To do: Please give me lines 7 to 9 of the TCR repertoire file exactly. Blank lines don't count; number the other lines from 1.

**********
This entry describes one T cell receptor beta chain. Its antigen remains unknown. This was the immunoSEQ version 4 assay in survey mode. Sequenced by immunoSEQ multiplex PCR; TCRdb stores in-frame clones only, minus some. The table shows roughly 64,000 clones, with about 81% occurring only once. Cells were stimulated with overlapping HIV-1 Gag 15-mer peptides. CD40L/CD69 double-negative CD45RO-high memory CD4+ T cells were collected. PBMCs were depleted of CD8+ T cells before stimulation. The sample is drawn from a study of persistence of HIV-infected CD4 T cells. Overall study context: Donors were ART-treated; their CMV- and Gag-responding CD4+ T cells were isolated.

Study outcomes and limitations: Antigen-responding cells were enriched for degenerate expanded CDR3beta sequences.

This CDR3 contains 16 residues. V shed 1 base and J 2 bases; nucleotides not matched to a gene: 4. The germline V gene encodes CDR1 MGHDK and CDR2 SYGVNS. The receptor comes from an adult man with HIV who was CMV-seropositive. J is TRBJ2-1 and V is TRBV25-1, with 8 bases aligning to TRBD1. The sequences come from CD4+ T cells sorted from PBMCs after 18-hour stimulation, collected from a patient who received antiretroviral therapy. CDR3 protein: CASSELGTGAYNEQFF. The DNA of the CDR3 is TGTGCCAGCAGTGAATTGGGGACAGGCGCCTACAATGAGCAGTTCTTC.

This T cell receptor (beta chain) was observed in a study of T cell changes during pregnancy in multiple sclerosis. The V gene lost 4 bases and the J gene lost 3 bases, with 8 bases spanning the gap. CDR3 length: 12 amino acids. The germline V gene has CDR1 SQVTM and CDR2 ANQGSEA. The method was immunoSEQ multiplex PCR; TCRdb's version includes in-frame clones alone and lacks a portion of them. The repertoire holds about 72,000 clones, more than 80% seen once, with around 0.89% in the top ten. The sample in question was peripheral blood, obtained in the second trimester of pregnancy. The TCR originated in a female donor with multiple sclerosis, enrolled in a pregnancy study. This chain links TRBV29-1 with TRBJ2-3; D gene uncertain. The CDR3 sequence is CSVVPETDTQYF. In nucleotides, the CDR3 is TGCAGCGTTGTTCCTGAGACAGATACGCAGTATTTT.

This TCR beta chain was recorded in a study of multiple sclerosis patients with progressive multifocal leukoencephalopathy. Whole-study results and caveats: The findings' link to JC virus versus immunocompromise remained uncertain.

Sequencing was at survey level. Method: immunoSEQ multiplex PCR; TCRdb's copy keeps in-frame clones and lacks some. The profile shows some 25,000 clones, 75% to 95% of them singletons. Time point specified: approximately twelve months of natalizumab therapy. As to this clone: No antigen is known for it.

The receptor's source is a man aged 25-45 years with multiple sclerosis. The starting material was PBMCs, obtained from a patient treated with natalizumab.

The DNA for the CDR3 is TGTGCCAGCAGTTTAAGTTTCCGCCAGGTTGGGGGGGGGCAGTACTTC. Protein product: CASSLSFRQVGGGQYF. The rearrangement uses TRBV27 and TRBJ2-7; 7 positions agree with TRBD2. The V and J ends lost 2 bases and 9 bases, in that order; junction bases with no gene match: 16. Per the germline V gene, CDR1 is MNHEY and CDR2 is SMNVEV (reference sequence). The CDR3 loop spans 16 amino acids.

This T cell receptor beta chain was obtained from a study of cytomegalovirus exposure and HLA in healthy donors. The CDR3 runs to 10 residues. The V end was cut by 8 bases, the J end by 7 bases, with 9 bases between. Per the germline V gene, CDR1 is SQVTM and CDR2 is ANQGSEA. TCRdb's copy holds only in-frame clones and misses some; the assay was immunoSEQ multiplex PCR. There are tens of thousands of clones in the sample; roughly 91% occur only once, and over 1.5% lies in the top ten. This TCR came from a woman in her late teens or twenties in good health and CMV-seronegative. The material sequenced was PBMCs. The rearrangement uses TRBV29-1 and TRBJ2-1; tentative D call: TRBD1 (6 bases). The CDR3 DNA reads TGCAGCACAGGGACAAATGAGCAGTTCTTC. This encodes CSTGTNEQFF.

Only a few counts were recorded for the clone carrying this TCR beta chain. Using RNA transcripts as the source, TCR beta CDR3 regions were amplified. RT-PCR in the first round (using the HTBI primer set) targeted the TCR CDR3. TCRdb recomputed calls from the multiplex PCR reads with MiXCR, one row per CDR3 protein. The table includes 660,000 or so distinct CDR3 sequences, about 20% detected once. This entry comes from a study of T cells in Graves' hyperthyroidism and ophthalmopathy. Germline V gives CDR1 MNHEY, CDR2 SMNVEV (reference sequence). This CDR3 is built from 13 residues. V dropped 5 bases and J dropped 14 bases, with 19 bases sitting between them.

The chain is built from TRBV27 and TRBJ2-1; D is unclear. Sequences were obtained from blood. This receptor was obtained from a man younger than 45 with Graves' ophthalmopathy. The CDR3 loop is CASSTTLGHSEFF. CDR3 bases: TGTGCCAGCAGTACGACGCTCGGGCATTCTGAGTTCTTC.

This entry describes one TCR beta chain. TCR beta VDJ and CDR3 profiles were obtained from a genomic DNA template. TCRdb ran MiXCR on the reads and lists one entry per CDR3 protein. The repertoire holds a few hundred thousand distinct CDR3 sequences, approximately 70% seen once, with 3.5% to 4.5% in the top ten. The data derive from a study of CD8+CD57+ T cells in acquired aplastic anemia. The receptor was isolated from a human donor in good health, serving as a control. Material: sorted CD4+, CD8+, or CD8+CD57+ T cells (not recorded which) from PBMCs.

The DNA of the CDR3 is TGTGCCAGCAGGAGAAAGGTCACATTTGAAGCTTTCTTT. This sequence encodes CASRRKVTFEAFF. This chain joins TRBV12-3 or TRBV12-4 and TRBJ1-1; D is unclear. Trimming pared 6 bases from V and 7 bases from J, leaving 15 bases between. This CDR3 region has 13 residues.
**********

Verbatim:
The receptor's source is a man aged 25-45 years with multiple sclerosis. The starting material was PBMCs, obtained from a patient treated with natalizumab.

The DNA for the CDR3 is TGTGCCAGCAGTTTAAGTTTCCGCCAGGTTGGGGGGGGGCAGTACTTC. Protein product: CASSLSFRQVGGGQYF. The rearrangement uses TRBV27 and TRBJ2-7; 7 positions agree with TRBD2. The V and J ends lost 2 bases and 9 bases, in that order; junction bases with no gene match: 16. Per the germline V gene, CDR1 is MNHEY and CDR2 is SMNVEV (reference sequence). The CDR3 loop spans 16 amino acids.

This T cell receptor beta chain was obtained from a study of cytomegalovirus exposure and HLA in healthy donors. The CDR3 runs to 10 residues. The V end was cut by 8 bases, the J end by 7 bases, with 9 bases between. Per the germline V gene, CDR1 is SQVTM and CDR2 is ANQGSEA. TCRdb's copy holds only in-frame clones and misses some; the assay was immunoSEQ multiplex PCR. There are tens of thousands of clones in the sample; roughly 91% occur only once, and over 1.5% lies in the top ten. This TCR came from a woman in her late teens or twenties in good health and CMV-seronegative. The material sequenced was PBMCs. The rearrangement uses TRBV29-1 and TRBJ2-1; tentative D call: TRBD1 (6 bases). The CDR3 DNA reads TGCAGCACAGGGACAAATGAGCAGTTCTTC. This encodes CSTGTNEQFF.